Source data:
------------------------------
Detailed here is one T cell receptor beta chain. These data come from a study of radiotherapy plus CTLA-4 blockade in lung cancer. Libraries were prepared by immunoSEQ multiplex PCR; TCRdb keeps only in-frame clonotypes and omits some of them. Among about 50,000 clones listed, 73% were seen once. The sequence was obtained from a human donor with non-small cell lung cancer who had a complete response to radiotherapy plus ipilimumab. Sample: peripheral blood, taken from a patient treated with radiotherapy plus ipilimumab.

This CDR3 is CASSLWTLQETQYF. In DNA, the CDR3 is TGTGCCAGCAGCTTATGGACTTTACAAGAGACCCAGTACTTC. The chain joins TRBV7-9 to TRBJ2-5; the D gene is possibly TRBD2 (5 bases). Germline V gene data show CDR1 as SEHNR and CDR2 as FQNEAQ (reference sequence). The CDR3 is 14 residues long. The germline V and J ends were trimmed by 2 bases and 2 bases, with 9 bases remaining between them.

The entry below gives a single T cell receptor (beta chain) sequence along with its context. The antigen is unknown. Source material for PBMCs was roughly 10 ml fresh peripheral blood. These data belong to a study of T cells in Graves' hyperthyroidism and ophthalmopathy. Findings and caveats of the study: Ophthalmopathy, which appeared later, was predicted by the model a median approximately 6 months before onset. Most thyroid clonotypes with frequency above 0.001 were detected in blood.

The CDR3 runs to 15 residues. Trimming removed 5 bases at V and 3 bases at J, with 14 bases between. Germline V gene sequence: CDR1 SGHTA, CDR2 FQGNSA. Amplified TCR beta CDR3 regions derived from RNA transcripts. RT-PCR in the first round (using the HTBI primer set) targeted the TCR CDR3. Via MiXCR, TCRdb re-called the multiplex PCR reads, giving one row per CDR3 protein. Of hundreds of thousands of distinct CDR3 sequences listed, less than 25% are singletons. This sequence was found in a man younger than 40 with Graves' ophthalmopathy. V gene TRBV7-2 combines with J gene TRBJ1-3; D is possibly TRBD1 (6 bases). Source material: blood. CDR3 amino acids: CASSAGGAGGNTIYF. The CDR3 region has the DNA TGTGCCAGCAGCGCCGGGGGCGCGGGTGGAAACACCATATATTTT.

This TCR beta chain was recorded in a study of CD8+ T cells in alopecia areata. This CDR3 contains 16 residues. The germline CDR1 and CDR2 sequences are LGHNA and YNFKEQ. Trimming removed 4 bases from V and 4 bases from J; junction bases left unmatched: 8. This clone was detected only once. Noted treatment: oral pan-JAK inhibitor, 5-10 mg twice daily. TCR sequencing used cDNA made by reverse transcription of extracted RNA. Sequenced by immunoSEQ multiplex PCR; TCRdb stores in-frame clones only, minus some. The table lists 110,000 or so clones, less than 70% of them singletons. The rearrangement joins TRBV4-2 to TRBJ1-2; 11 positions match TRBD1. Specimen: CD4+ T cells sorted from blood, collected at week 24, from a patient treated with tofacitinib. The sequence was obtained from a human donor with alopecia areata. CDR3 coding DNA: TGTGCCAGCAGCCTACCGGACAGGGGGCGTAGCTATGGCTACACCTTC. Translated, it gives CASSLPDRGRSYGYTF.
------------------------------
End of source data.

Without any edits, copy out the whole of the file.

Detailed here is one T cell receptor beta chain. These data come from a study of radiotherapy plus CTLA-4 blockade in lung cancer. Libraries were prepared by immunoSEQ multiplex PCR; TCRdb keeps only in-frame clonotypes and omits some of them. Among about 50,000 clones listed, 73% were seen once. The sequence was obtained from a human donor with non-small cell lung cancer who had a complete response to radiotherapy plus ipilimumab. Sample: peripheral blood, taken from a patient treated with radiotherapy plus ipilimumab.

This CDR3 is CASSLWTLQETQYF. In DNA, the CDR3 is TGTGCCAGCAGCTTATGGACTTTACAAGAGACCCAGTACTTC. The chain joins TRBV7-9 to TRBJ2-5; the D gene is possibly TRBD2 (5 bases). Germline V gene data show CDR1 as SEHNR and CDR2 as FQNEAQ (reference sequence). The CDR3 is 14 residues long. The germline V and J ends were trimmed by 2 bases and 2 bases, with 9 bases remaining between them.

The entry below gives a single T cell receptor (beta chain) sequence along with its context. The antigen is unknown. Source material for PBMCs was roughly 10 ml fresh peripheral blood. These data belong to a study of T cells in Graves' hyperthyroidism and ophthalmopathy. Findings and caveats of the study: Ophthalmopathy, which appeared later, was predicted by the model a median approximately 6 months before onset. Most thyroid clonotypes with frequency above 0.001 were detected in blood.

The CDR3 runs to 15 residues. Trimming removed 5 bases at V and 3 bases at J, with 14 bases between. Germline V gene sequence: CDR1 SGHTA, CDR2 FQGNSA. Amplified TCR beta CDR3 regions derived from RNA transcripts. RT-PCR in the first round (using the HTBI primer set) targeted the TCR CDR3. Via MiXCR, TCRdb re-called the multiplex PCR reads, giving one row per CDR3 protein. Of hundreds of thousands of distinct CDR3 sequences listed, less than 25% are singletons. This sequence was found in a man younger than 40 with Graves' ophthalmopathy. V gene TRBV7-2 combines with J gene TRBJ1-3; D is possibly TRBD1 (6 bases). Source material: blood. CDR3 amino acids: CASSAGGAGGNTIYF. The CDR3 region has the DNA TGTGCCAGCAGCGCCGGGGGCGCGGGTGGAAACACCATATATTTT.

This TCR beta chain was recorded in a study of CD8+ T cells in alopecia areata. This CDR3 contains 16 residues. The germline CDR1 and CDR2 sequences are LGHNA and YNFKEQ. Trimming removed 4 bases from V and 4 bases from J; junction bases left unmatched: 8. This clone was detected only once. Noted treatment: oral pan-JAK inhibitor, 5-10 mg twice daily. TCR sequencing used cDNA made by reverse transcription of extracted RNA. Sequenced by immunoSEQ multiplex PCR; TCRdb stores in-frame clones only, minus some. The table lists 110,000 or so clones, less than 70% of them singletons. The rearrangement joins TRBV4-2 to TRBJ1-2; 11 positions match TRBD1. Specimen: CD4+ T cells sorted from blood, collected at week 24, from a patient treated with tofacitinib. The sequence was obtained from a human donor with alopecia areata. CDR3 coding DNA: TGTGCCAGCAGCCTACCGGACAGGGGGCGTAGCTATGGCTACACCTTC. Translated, it gives CASSLPDRGRSYGYTF.